Everyone in my family LOVES Morning Glories (Ipomoea purpurea or, by some, Convolvulus purpureus). What’s not to love in waking up to a trellis or fence covered in sky blue flowers?
I’ve never grown them before because I don’t have a suitable fence and I’ve seen that the vines can get 15 or 20 feet high – I can’t imagine a trellis that high and I’m not a fan of attaching string or wire from the eaves to the ground. Early this spring though I had a DIY idea – create an obelisk or tripod using maple saplings, each around 15 feet high, that I had culled from the woods.
The fancy name is woodlot management, but really it’s just me sawing or lopping away when I think trees are growing too close to each other. I want to open up the canopy so that the various species can grow thick and strong, not just tall and spindly from being too close for comfort. Aside from the dreaded buckthorn, maple is the dominant tree here so I tend to pull out a lot in late winter or early spring.
So we made two tuteurs – a tuteur is a fancy name for, in this case, tripods. One was for Morning Glories and the other for scarlet runner beans. It was a simple construction project – use a drill to screw the tops together a few feet from the tips (I wanted to leave some of the small branches at the top – make it look interesting) and also to attach cross branches about five feet up. Then we tightly wound gardening twine around the joints for extra strength. We ‘planted’ first each tripod leg a foot or so in the ground and then I watered in seeds around each leg.
In theory, should’ve worked like a charm. One of the neat things about gardening; however, is that plants, living things that they are, don’t always grow according to plan.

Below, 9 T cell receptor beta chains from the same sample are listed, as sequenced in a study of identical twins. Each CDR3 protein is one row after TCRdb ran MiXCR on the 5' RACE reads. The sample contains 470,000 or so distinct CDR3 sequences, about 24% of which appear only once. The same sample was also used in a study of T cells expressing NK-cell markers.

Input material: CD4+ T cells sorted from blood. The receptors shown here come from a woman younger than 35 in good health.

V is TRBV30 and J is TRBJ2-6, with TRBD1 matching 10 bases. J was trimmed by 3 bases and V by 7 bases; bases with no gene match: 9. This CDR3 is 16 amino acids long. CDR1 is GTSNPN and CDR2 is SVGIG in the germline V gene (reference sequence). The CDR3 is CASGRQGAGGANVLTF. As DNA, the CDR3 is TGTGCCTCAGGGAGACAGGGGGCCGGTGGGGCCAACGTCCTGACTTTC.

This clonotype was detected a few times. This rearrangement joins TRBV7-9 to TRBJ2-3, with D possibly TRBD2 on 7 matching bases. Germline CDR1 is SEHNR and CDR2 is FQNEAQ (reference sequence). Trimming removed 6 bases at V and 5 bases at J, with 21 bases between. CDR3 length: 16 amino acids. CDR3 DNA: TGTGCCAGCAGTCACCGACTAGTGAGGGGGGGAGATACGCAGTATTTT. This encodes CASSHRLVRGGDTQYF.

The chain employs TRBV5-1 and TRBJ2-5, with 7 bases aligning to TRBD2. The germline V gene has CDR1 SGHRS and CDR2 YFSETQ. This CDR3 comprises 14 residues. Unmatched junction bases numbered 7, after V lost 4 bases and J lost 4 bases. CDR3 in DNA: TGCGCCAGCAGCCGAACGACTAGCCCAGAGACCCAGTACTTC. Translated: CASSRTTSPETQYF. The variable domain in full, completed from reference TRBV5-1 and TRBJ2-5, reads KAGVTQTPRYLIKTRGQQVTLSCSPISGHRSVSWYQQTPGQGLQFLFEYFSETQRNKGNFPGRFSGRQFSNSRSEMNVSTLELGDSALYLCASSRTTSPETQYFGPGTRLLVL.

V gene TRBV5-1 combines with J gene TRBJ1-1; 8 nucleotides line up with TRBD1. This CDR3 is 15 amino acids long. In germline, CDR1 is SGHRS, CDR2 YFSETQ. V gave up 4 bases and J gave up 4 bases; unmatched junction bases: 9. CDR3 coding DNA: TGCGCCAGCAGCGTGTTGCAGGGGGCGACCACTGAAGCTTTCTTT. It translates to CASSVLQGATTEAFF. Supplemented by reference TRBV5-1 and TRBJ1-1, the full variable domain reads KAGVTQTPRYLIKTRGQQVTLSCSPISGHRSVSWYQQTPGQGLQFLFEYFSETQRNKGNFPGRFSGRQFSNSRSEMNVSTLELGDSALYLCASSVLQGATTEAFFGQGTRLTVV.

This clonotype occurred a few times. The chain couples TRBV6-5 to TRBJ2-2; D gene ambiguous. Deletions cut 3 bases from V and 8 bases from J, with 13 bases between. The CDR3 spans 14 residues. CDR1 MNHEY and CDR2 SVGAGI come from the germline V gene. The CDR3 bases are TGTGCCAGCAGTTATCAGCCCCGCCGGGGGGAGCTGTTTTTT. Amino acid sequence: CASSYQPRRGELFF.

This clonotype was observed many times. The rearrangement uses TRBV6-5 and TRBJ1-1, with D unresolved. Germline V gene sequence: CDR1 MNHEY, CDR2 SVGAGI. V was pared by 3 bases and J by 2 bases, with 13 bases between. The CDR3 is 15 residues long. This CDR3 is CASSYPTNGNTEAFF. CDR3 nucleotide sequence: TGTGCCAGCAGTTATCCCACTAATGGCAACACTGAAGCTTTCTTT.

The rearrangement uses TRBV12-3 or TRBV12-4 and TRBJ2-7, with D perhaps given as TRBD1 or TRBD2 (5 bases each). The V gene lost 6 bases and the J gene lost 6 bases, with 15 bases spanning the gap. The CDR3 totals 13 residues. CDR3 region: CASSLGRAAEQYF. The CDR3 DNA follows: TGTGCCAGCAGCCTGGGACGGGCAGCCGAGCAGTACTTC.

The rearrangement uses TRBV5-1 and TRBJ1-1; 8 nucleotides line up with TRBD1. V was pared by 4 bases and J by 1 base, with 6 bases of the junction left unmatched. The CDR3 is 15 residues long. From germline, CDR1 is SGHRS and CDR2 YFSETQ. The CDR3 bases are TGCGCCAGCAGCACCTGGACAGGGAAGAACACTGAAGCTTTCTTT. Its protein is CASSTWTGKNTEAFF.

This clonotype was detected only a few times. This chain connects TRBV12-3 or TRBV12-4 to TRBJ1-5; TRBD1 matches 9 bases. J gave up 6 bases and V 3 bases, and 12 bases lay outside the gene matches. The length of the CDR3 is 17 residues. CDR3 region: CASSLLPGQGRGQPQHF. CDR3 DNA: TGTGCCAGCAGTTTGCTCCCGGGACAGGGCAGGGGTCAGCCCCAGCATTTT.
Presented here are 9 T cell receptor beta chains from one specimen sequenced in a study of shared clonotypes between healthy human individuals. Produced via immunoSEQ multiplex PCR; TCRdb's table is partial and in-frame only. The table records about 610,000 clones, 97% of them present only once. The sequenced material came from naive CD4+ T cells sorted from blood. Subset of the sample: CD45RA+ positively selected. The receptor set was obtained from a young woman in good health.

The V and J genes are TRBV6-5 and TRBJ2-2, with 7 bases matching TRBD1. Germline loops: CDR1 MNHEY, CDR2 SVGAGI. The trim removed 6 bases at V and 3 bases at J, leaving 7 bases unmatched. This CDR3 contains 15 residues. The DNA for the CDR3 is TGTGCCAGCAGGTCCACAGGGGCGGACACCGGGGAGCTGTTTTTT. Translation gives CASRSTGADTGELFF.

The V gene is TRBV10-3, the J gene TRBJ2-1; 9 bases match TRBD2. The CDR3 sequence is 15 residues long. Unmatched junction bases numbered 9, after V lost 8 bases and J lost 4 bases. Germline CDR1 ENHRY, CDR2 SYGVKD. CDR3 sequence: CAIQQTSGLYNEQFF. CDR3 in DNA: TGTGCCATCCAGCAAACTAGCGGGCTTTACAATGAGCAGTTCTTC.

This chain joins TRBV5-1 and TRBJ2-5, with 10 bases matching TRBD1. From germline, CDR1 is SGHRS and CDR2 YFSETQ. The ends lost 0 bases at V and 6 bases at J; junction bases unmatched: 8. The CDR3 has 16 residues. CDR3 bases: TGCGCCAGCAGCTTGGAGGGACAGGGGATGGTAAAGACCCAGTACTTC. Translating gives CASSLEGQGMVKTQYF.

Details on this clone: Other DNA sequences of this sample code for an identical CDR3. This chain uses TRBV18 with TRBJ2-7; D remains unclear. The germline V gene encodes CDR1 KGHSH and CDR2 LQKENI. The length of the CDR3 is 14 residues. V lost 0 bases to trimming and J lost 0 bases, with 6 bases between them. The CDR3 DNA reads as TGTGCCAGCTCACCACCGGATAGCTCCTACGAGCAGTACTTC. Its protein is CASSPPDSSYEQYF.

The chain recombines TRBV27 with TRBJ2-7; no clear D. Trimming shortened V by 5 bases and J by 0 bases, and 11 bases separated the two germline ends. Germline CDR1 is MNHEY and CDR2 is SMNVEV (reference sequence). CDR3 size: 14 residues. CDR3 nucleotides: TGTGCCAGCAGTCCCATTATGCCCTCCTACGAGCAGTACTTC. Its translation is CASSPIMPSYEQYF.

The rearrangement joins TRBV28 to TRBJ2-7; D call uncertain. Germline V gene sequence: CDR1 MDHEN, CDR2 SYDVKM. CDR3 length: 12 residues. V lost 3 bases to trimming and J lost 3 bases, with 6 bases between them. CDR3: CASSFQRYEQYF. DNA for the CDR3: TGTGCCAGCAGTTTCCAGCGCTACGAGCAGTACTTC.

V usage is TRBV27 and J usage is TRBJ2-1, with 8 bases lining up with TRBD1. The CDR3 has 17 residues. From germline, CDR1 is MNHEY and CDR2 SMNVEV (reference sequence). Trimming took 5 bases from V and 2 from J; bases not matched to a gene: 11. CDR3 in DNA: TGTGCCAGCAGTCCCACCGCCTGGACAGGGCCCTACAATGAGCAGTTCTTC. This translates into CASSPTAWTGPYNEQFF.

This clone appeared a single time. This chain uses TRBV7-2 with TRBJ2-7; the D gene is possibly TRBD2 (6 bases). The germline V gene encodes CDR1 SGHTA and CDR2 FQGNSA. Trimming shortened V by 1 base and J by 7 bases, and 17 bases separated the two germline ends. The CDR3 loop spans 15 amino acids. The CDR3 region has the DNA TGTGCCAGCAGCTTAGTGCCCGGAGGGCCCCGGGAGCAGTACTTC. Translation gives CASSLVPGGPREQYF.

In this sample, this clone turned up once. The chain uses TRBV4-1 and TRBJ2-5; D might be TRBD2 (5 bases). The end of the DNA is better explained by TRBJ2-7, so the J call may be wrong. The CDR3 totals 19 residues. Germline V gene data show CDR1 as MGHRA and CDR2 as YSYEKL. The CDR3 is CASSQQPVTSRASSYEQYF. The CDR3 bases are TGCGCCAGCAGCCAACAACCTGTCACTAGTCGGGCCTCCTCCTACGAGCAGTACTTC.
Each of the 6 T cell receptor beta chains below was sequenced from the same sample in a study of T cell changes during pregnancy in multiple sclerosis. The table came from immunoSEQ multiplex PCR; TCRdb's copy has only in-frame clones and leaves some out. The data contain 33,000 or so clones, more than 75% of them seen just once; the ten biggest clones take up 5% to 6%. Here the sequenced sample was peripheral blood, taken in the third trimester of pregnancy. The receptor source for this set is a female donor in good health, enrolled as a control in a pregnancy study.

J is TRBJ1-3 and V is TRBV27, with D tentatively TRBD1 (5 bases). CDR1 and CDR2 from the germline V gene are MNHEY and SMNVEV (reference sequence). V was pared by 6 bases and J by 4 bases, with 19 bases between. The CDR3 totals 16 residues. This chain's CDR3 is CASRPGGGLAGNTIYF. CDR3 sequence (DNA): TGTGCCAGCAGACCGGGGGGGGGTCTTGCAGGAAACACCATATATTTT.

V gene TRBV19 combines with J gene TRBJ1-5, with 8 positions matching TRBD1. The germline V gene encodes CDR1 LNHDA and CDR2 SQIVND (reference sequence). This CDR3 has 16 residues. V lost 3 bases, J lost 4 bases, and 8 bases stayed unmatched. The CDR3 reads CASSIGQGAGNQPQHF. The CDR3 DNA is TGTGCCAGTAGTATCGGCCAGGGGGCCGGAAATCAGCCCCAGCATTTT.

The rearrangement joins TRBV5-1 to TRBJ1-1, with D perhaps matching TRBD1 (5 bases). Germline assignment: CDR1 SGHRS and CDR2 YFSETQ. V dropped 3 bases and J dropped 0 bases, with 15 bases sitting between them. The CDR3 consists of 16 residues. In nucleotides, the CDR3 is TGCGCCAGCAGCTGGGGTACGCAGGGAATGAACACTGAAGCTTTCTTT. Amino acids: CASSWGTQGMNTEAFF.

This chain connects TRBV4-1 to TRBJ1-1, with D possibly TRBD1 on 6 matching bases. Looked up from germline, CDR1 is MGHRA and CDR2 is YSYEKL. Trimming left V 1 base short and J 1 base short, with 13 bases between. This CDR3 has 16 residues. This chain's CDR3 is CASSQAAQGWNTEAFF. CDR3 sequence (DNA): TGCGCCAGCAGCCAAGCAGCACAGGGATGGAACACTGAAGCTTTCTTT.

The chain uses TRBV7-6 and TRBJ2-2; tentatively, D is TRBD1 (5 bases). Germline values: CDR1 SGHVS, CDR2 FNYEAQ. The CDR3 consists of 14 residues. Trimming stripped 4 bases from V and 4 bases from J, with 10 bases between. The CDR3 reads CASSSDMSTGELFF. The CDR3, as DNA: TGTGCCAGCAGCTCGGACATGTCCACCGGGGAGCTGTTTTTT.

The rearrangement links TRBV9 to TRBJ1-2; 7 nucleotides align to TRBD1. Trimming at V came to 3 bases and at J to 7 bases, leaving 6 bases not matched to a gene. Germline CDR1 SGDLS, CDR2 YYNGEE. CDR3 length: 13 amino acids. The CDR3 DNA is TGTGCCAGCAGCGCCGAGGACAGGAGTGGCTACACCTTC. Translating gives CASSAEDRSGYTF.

And so it is that the runner bean tripod has remained almost naked all summer. The beans never grew more than a foot or so high and even though there were scarlet flowers and pretty nice looking beans it was a huge disappointment. There was enough water there; marigolds, zinnia, tomatoes and parsley were all quite happy in the same space. Perhaps the seed variety was mislabeled? Perhaps I misread the packet??
The morning glories, on the other hand, once it warmed up here, took off like the proverbial rocket. The vines have reached to the sky and now dangle every which way, giving the structure a wonderful whimsical Suesical look.
Unfortunately, flowers have not appeared to help make our mornings glorious. Nada. Not one.
When I read about morning glories I see they like poor soil (perhaps too much alpaca manure added?) and some varieties wait until September to bloom. But it is September and I can’t spot a single bud.
Some might say both these garden structures were garden failures. I prefer to look at them as learning opportunities. Will I try again next year? You betcha. Looking forward, more than ever, to waking up to glorious mornings!